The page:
This question is a slang way of asking "What's going on?" or "What's the problem?" or "What's wrong?" You say it when you don't understand or are confused about something, and you want something explained to you.
So, if you're driving and you come upon some heavy traffic, and it's not rush hour, you can say "What's the deal with all the traffic? Could there be an accident up ahead?" If you feel tired in the middle of the day, you can say, "I don't know what the deal is. I'm so tired even though I slept well last night." If you have noisy neighbors, you can say, "I don't know what the deal is with the neighbors. They make noise at all hours of the night." Sometimes, people say, "What's the deal with the weather?" when the weather is acting strange and erratic.
Do you get the picture? Try using it in your conversations today.
A: What's the deal with Paul? He's so grumpy today.
B: He had a big fight with his girlfriend last night. He said he was so angry, he couldn't sleep.
A: Oh. That explains why he kept yawning during the meeting.
B: So how's your project coming along?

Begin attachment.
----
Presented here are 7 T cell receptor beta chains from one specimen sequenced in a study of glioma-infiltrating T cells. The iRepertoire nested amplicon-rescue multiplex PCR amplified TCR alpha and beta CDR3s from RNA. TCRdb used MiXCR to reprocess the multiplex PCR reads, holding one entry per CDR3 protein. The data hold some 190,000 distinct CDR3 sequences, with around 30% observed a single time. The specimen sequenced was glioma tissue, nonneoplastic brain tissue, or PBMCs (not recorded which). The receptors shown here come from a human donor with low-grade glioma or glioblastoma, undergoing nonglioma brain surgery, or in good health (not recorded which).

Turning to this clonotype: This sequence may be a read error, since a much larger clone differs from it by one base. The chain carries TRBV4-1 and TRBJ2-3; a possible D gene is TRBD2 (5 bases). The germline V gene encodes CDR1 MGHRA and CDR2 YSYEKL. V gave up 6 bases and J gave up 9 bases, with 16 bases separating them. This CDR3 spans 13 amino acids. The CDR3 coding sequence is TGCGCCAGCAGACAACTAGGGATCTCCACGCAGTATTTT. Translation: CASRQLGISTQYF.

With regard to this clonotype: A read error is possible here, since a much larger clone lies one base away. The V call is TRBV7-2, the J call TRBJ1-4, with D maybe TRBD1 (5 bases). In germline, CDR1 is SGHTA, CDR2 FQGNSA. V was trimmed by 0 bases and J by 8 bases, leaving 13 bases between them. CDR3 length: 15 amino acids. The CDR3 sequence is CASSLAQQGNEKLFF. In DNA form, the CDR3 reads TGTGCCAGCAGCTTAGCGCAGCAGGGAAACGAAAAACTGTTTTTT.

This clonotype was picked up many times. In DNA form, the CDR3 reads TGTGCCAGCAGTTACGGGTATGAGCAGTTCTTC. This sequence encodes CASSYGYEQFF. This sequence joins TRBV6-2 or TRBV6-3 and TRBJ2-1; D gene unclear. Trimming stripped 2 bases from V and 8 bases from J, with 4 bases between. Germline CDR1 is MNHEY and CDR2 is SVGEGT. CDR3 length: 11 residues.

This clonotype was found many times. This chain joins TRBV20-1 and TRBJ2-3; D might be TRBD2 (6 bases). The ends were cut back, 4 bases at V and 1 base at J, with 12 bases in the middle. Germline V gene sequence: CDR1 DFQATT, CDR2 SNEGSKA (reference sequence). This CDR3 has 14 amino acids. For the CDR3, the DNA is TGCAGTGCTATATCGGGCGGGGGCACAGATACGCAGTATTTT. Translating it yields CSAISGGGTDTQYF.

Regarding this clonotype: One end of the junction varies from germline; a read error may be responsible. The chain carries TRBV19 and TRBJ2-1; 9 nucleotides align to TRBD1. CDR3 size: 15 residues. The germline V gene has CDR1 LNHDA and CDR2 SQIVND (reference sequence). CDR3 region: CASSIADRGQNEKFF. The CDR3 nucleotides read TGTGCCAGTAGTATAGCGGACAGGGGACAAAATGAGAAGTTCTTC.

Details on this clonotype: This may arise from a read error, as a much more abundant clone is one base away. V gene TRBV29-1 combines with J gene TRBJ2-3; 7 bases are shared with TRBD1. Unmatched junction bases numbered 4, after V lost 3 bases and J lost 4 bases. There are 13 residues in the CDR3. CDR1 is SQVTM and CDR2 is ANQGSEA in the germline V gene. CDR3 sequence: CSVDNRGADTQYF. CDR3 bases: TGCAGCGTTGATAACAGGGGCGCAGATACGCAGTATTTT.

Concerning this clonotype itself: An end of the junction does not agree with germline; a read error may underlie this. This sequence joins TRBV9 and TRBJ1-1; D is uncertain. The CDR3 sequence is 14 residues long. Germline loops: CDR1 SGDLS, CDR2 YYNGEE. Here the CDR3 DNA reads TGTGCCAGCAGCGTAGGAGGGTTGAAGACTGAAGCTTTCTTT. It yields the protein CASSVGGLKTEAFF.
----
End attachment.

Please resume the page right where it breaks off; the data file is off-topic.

A: It's going a little slow right now, but we have to pick up speed soon since the boss moved up our deadline.
B: That's right! What's the deal with that?
A: He said he wanted to see our work before he goes on vacation.
B: Oh yeah. He's going to Orlando with his family. Well, good luck.
A: Thanks. We should be able to do it.
rush hour - the time of day when people are commuting
commuting - traveling from home to work and vice versa
erratic - not stable or consistent
grumpy - angry, not in a good mood
pick up - increase (in this context)
move up - move the date closer to the present (in this context)
Have a good weekend, everybody. I hope you have good weather, wherever you are.